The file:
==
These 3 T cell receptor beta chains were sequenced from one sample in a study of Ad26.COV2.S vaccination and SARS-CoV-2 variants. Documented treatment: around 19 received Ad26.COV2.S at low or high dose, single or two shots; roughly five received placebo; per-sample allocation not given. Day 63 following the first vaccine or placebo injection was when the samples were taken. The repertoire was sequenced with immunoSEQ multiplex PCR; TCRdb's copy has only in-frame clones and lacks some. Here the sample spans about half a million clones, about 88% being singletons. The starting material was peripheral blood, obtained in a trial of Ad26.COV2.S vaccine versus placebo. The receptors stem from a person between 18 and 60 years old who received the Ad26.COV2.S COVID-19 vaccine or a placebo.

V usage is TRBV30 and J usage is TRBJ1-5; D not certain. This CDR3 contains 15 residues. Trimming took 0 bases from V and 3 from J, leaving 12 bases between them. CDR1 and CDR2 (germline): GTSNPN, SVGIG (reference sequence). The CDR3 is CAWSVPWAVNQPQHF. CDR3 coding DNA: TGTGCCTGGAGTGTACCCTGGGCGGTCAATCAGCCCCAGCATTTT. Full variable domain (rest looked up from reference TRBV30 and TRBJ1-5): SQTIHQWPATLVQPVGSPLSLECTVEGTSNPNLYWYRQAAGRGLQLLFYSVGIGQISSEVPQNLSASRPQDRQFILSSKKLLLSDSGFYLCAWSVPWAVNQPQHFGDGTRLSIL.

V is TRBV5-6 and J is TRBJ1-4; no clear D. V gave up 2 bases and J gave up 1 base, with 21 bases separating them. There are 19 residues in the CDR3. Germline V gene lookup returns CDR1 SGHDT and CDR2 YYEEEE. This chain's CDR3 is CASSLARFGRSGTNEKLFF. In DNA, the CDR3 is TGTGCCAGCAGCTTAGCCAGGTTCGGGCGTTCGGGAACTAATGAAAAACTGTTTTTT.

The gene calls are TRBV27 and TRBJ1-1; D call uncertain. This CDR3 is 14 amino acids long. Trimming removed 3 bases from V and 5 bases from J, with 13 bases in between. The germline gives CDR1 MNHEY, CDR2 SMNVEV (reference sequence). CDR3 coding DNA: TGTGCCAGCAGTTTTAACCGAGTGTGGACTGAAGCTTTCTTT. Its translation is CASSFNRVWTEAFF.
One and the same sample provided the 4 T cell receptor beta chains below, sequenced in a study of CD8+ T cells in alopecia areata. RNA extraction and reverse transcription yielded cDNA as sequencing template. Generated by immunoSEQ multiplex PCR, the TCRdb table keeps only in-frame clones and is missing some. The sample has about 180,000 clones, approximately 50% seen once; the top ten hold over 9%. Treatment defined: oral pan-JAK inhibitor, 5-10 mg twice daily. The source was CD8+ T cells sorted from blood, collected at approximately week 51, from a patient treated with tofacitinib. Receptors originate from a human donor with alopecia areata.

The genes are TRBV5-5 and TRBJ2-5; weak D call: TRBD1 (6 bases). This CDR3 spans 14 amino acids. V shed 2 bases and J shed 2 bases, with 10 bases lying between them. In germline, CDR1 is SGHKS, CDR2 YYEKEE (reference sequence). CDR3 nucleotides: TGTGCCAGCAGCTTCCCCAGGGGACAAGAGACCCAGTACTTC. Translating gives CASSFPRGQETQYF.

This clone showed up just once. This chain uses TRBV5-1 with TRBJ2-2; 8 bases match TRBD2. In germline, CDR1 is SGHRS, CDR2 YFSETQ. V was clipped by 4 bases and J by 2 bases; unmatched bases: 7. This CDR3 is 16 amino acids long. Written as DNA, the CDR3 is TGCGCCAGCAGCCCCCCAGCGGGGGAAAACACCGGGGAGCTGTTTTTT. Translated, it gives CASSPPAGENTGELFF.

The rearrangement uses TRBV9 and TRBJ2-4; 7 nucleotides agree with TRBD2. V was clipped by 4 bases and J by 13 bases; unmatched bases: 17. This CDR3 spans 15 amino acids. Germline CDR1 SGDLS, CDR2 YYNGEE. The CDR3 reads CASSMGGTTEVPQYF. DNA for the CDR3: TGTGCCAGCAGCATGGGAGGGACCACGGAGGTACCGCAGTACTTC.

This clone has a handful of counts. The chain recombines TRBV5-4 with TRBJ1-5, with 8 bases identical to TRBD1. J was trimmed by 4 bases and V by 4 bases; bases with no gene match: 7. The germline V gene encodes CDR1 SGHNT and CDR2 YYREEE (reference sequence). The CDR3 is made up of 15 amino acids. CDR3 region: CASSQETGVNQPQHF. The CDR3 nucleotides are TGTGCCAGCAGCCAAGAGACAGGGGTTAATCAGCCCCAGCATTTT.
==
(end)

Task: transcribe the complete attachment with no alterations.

These 3 T cell receptor beta chains were sequenced from one sample in a study of Ad26.COV2.S vaccination and SARS-CoV-2 variants. Documented treatment: around 19 received Ad26.COV2.S at low or high dose, single or two shots; roughly five received placebo; per-sample allocation not given. Day 63 following the first vaccine or placebo injection was when the samples were taken. The repertoire was sequenced with immunoSEQ multiplex PCR; TCRdb's copy has only in-frame clones and lacks some. Here the sample spans about half a million clones, about 88% being singletons. The starting material was peripheral blood, obtained in a trial of Ad26.COV2.S vaccine versus placebo. The receptors stem from a person between 18 and 60 years old who received the Ad26.COV2.S COVID-19 vaccine or a placebo.

V usage is TRBV30 and J usage is TRBJ1-5; D not certain. This CDR3 contains 15 residues. Trimming took 0 bases from V and 3 from J, leaving 12 bases between them. CDR1 and CDR2 (germline): GTSNPN, SVGIG (reference sequence). The CDR3 is CAWSVPWAVNQPQHF. CDR3 coding DNA: TGTGCCTGGAGTGTACCCTGGGCGGTCAATCAGCCCCAGCATTTT. Full variable domain (rest looked up from reference TRBV30 and TRBJ1-5): SQTIHQWPATLVQPVGSPLSLECTVEGTSNPNLYWYRQAAGRGLQLLFYSVGIGQISSEVPQNLSASRPQDRQFILSSKKLLLSDSGFYLCAWSVPWAVNQPQHFGDGTRLSIL.

V is TRBV5-6 and J is TRBJ1-4; no clear D. V gave up 2 bases and J gave up 1 base, with 21 bases separating them. There are 19 residues in the CDR3. Germline V gene lookup returns CDR1 SGHDT and CDR2 YYEEEE. This chain's CDR3 is CASSLARFGRSGTNEKLFF. In DNA, the CDR3 is TGTGCCAGCAGCTTAGCCAGGTTCGGGCGTTCGGGAACTAATGAAAAACTGTTTTTT.

The gene calls are TRBV27 and TRBJ1-1; D call uncertain. This CDR3 is 14 amino acids long. Trimming removed 3 bases from V and 5 bases from J, with 13 bases in between. The germline gives CDR1 MNHEY, CDR2 SMNVEV (reference sequence). CDR3 coding DNA: TGTGCCAGCAGTTTTAACCGAGTGTGGACTGAAGCTTTCTTT. Its translation is CASSFNRVWTEAFF.
One and the same sample provided the 4 T cell receptor beta chains below, sequenced in a study of CD8+ T cells in alopecia areata. RNA extraction and reverse transcription yielded cDNA as sequencing template. Generated by immunoSEQ multiplex PCR, the TCRdb table keeps only in-frame clones and is missing some. The sample has about 180,000 clones, approximately 50% seen once; the top ten hold over 9%. Treatment defined: oral pan-JAK inhibitor, 5-10 mg twice daily. The source was CD8+ T cells sorted from blood, collected at approximately week 51, from a patient treated with tofacitinib. Receptors originate from a human donor with alopecia areata.

The genes are TRBV5-5 and TRBJ2-5; weak D call: TRBD1 (6 bases). This CDR3 spans 14 amino acids. V shed 2 bases and J shed 2 bases, with 10 bases lying between them. In germline, CDR1 is SGHKS, CDR2 YYEKEE (reference sequence). CDR3 nucleotides: TGTGCCAGCAGCTTCCCCAGGGGACAAGAGACCCAGTACTTC. Translating gives CASSFPRGQETQYF.

This clone showed up just once. This chain uses TRBV5-1 with TRBJ2-2; 8 bases match TRBD2. In germline, CDR1 is SGHRS, CDR2 YFSETQ. V was clipped by 4 bases and J by 2 bases; unmatched bases: 7. This CDR3 is 16 amino acids long. Written as DNA, the CDR3 is TGCGCCAGCAGCCCCCCAGCGGGGGAAAACACCGGGGAGCTGTTTTTT. Translated, it gives CASSPPAGENTGELFF.

The rearrangement uses TRBV9 and TRBJ2-4; 7 nucleotides agree with TRBD2. V was clipped by 4 bases and J by 13 bases; unmatched bases: 17. This CDR3 spans 15 amino acids. Germline CDR1 SGDLS, CDR2 YYNGEE. The CDR3 reads CASSMGGTTEVPQYF. DNA for the CDR3: TGTGCCAGCAGCATGGGAGGGACCACGGAGGTACCGCAGTACTTC.

This clone has a handful of counts. The chain recombines TRBV5-4 with TRBJ1-5, with 8 bases identical to TRBD1. J was trimmed by 4 bases and V by 4 bases; bases with no gene match: 7. The germline V gene encodes CDR1 SGHNT and CDR2 YYREEE (reference sequence). The CDR3 is made up of 15 amino acids. CDR3 region: CASSQETGVNQPQHF. The CDR3 nucleotides are TGTGCCAGCAGCCAAGAGACAGGGGTTAATCAGCCCCAGCATTTT.